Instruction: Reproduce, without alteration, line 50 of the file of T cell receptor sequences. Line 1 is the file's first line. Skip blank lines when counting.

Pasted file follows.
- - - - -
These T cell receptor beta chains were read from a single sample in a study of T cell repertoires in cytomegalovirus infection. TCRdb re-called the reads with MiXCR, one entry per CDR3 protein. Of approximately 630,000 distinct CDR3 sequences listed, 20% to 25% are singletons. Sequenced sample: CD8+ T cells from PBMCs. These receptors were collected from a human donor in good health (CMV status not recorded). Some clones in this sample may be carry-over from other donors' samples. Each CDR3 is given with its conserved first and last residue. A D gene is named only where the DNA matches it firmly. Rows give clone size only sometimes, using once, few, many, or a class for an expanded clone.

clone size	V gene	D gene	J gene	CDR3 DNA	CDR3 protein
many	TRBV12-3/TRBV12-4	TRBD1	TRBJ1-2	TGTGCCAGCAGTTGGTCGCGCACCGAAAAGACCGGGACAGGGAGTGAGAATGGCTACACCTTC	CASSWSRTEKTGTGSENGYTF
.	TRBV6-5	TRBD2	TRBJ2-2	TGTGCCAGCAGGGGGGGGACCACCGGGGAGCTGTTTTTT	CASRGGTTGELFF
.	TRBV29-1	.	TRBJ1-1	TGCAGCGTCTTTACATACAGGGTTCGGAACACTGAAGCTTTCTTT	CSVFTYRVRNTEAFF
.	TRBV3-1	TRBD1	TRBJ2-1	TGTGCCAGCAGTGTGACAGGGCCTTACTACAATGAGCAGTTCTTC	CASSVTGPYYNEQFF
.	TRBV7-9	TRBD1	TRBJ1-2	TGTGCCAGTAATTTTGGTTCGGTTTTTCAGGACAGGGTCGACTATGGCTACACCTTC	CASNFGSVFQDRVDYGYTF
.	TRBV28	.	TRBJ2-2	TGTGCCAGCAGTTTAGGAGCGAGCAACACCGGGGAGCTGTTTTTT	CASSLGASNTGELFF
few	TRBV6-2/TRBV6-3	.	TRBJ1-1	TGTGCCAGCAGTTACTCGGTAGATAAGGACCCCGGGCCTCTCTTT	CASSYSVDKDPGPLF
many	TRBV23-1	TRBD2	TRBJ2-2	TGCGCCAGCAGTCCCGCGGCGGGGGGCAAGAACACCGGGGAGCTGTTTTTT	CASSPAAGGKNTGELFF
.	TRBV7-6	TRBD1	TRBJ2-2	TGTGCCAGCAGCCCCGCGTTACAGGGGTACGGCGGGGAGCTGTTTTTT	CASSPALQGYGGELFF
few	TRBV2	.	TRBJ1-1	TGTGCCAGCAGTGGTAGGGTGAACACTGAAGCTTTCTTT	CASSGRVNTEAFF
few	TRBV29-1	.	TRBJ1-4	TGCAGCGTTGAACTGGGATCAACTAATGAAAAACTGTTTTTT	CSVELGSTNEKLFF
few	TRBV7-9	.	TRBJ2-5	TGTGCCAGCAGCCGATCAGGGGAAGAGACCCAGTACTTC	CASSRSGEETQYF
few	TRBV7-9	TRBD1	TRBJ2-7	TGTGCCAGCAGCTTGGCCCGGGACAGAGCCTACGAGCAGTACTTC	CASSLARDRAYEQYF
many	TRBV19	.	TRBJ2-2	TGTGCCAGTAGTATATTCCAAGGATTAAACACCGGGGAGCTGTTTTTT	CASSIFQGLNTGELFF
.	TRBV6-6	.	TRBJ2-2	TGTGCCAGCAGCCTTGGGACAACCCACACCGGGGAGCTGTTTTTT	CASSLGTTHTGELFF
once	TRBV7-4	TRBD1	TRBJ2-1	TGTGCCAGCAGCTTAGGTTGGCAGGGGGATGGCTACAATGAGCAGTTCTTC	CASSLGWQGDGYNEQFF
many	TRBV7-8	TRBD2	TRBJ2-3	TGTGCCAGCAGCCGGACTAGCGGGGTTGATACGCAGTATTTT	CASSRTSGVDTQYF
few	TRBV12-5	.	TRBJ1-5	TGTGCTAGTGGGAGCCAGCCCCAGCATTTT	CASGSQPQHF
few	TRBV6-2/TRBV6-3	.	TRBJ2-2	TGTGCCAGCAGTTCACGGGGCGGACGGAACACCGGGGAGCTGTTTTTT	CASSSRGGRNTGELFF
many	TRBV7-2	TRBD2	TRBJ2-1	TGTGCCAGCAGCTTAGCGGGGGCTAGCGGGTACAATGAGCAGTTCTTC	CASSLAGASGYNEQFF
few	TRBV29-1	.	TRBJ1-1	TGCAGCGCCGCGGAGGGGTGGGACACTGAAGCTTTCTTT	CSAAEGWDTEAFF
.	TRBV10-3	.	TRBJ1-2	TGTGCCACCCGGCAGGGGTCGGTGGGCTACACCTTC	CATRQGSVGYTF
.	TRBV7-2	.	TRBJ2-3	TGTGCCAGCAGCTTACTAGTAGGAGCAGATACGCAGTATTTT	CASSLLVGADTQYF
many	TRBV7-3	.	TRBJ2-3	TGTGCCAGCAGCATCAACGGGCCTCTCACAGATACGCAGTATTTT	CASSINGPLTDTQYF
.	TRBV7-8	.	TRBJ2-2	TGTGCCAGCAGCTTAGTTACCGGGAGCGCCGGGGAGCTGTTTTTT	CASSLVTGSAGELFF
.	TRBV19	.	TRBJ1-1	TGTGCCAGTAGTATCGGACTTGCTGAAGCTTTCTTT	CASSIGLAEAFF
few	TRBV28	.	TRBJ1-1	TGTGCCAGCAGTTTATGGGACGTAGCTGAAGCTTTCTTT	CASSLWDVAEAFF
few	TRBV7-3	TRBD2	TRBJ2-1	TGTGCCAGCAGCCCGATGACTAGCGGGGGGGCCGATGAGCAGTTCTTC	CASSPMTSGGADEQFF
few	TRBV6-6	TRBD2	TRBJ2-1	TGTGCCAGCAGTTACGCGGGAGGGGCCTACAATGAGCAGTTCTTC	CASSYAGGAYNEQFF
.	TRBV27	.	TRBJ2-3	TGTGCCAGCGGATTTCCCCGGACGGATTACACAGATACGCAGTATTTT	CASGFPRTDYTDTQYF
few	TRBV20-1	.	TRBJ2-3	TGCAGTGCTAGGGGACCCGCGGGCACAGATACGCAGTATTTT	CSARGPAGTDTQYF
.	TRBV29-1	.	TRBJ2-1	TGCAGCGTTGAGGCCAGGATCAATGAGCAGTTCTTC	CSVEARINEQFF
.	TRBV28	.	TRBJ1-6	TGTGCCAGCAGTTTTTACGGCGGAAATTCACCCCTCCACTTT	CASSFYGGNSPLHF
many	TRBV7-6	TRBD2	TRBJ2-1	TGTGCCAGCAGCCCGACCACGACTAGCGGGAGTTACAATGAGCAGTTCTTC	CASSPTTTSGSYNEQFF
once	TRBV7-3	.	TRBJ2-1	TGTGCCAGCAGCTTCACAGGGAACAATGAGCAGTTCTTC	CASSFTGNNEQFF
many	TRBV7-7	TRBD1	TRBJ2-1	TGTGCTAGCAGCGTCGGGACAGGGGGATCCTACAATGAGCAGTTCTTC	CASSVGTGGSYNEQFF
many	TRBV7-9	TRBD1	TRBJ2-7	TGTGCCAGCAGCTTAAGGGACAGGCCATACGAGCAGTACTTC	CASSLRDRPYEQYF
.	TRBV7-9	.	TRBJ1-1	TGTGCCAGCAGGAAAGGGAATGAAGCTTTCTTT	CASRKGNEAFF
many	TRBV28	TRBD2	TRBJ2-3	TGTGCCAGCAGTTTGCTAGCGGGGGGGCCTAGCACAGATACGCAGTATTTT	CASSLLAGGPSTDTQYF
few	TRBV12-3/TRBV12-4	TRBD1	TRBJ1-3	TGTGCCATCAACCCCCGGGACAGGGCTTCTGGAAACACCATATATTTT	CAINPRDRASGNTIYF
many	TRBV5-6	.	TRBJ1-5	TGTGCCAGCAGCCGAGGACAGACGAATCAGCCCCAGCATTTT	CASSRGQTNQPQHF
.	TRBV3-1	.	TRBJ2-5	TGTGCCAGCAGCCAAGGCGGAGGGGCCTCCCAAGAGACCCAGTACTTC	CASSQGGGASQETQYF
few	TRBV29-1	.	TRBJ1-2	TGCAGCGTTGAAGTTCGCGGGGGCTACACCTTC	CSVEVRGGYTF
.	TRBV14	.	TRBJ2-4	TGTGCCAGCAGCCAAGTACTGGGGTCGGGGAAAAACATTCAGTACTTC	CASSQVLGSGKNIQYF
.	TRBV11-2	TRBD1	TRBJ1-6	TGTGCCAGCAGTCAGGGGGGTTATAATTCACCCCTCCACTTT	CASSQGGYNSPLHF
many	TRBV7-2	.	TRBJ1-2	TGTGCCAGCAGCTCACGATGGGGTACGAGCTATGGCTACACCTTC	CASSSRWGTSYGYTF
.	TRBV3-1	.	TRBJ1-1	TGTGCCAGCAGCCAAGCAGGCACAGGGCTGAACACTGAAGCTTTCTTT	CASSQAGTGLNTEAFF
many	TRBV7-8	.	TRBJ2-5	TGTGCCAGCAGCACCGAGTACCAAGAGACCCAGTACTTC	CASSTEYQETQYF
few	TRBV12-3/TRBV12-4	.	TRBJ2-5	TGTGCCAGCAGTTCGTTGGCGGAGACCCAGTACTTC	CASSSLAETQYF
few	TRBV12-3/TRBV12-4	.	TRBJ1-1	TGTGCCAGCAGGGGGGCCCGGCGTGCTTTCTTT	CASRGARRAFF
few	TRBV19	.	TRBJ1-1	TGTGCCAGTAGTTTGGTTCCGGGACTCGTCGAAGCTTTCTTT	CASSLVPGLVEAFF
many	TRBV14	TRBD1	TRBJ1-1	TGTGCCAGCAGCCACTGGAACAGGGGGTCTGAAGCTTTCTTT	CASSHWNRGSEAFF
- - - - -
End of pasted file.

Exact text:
many	TRBV7-8	.	TRBJ2-5	TGTGCCAGCAGCACCGAGTACCAAGAGACCCAGTACTTC	CASSTEYQETQYF